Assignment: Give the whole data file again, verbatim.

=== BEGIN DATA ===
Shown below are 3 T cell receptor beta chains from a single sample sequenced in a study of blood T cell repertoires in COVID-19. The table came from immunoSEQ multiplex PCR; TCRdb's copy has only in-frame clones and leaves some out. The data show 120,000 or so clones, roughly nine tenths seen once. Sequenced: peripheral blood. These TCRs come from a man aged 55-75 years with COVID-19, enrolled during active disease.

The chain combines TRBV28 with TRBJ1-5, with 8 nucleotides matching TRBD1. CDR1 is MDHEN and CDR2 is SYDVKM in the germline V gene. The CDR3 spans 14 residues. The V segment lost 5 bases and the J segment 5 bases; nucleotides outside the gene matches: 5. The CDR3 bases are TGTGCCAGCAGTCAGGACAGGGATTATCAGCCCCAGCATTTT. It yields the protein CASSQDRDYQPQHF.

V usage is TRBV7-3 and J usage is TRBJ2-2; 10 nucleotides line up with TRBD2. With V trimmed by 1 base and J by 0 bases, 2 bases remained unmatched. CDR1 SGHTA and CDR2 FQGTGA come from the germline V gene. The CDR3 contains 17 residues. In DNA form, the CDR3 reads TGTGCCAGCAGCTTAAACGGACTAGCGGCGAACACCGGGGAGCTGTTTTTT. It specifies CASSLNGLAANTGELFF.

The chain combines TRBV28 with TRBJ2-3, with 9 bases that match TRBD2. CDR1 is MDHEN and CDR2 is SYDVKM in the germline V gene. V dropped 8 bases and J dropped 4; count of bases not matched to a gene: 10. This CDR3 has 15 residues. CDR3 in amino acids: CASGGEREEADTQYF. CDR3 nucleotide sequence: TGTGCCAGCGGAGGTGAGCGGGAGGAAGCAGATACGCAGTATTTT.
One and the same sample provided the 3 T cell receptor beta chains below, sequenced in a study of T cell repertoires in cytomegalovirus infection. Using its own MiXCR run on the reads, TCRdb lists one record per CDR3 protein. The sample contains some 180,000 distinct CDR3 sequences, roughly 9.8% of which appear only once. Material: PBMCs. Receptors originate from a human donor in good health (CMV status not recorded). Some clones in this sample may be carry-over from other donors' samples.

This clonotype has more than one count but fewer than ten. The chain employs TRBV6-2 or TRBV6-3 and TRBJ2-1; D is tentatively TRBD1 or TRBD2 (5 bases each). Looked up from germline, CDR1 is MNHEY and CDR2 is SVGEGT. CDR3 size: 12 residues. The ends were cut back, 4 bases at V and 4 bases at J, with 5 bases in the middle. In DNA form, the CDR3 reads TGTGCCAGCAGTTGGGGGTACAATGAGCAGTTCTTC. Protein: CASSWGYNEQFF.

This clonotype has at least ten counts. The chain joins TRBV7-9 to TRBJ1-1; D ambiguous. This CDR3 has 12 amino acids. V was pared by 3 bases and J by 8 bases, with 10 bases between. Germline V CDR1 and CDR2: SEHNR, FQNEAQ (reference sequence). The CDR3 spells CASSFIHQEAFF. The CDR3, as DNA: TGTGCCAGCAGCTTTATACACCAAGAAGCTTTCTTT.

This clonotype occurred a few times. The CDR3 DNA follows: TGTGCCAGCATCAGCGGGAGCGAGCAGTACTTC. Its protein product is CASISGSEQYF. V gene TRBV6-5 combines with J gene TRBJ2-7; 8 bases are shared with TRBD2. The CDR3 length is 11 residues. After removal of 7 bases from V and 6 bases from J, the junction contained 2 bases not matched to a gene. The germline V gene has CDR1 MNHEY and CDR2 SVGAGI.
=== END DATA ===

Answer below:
Shown below are 3 T cell receptor beta chains from a single sample sequenced in a study of blood T cell repertoires in COVID-19. The table came from immunoSEQ multiplex PCR; TCRdb's copy has only in-frame clones and leaves some out. The data show 120,000 or so clones, roughly nine tenths seen once. Sequenced: peripheral blood. These TCRs come from a man aged 55-75 years with COVID-19, enrolled during active disease.

The chain combines TRBV28 with TRBJ1-5, with 8 nucleotides matching TRBD1. CDR1 is MDHEN and CDR2 is SYDVKM in the germline V gene. The CDR3 spans 14 residues. The V segment lost 5 bases and the J segment 5 bases; nucleotides outside the gene matches: 5. The CDR3 bases are TGTGCCAGCAGTCAGGACAGGGATTATCAGCCCCAGCATTTT. It yields the protein CASSQDRDYQPQHF.

V usage is TRBV7-3 and J usage is TRBJ2-2; 10 nucleotides line up with TRBD2. With V trimmed by 1 base and J by 0 bases, 2 bases remained unmatched. CDR1 SGHTA and CDR2 FQGTGA come from the germline V gene. The CDR3 contains 17 residues. In DNA form, the CDR3 reads TGTGCCAGCAGCTTAAACGGACTAGCGGCGAACACCGGGGAGCTGTTTTTT. It specifies CASSLNGLAANTGELFF.

The chain combines TRBV28 with TRBJ2-3, with 9 bases that match TRBD2. CDR1 is MDHEN and CDR2 is SYDVKM in the germline V gene. V dropped 8 bases and J dropped 4; count of bases not matched to a gene: 10. This CDR3 has 15 residues. CDR3 in amino acids: CASGGEREEADTQYF. CDR3 nucleotide sequence: TGTGCCAGCGGAGGTGAGCGGGAGGAAGCAGATACGCAGTATTTT.
One and the same sample provided the 3 T cell receptor beta chains below, sequenced in a study of T cell repertoires in cytomegalovirus infection. Using its own MiXCR run on the reads, TCRdb lists one record per CDR3 protein. The sample contains some 180,000 distinct CDR3 sequences, roughly 9.8% of which appear only once. Material: PBMCs. Receptors originate from a human donor in good health (CMV status not recorded). Some clones in this sample may be carry-over from other donors' samples.

This clonotype has more than one count but fewer than ten. The chain employs TRBV6-2 or TRBV6-3 and TRBJ2-1; D is tentatively TRBD1 or TRBD2 (5 bases each). Looked up from germline, CDR1 is MNHEY and CDR2 is SVGEGT. CDR3 size: 12 residues. The ends were cut back, 4 bases at V and 4 bases at J, with 5 bases in the middle. In DNA form, the CDR3 reads TGTGCCAGCAGTTGGGGGTACAATGAGCAGTTCTTC. Protein: CASSWGYNEQFF.

This clonotype has at least ten counts. The chain joins TRBV7-9 to TRBJ1-1; D ambiguous. This CDR3 has 12 amino acids. V was pared by 3 bases and J by 8 bases, with 10 bases between. Germline V CDR1 and CDR2: SEHNR, FQNEAQ (reference sequence). The CDR3 spells CASSFIHQEAFF. The CDR3, as DNA: TGTGCCAGCAGCTTTATACACCAAGAAGCTTTCTTT.

This clonotype occurred a few times. The CDR3 DNA follows: TGTGCCAGCATCAGCGGGAGCGAGCAGTACTTC. Its protein product is CASISGSEQYF. V gene TRBV6-5 combines with J gene TRBJ2-7; 8 bases are shared with TRBD2. The CDR3 length is 11 residues. After removal of 7 bases from V and 6 bases from J, the junction contained 2 bases not matched to a gene. The germline V gene has CDR1 MNHEY and CDR2 SVGAGI.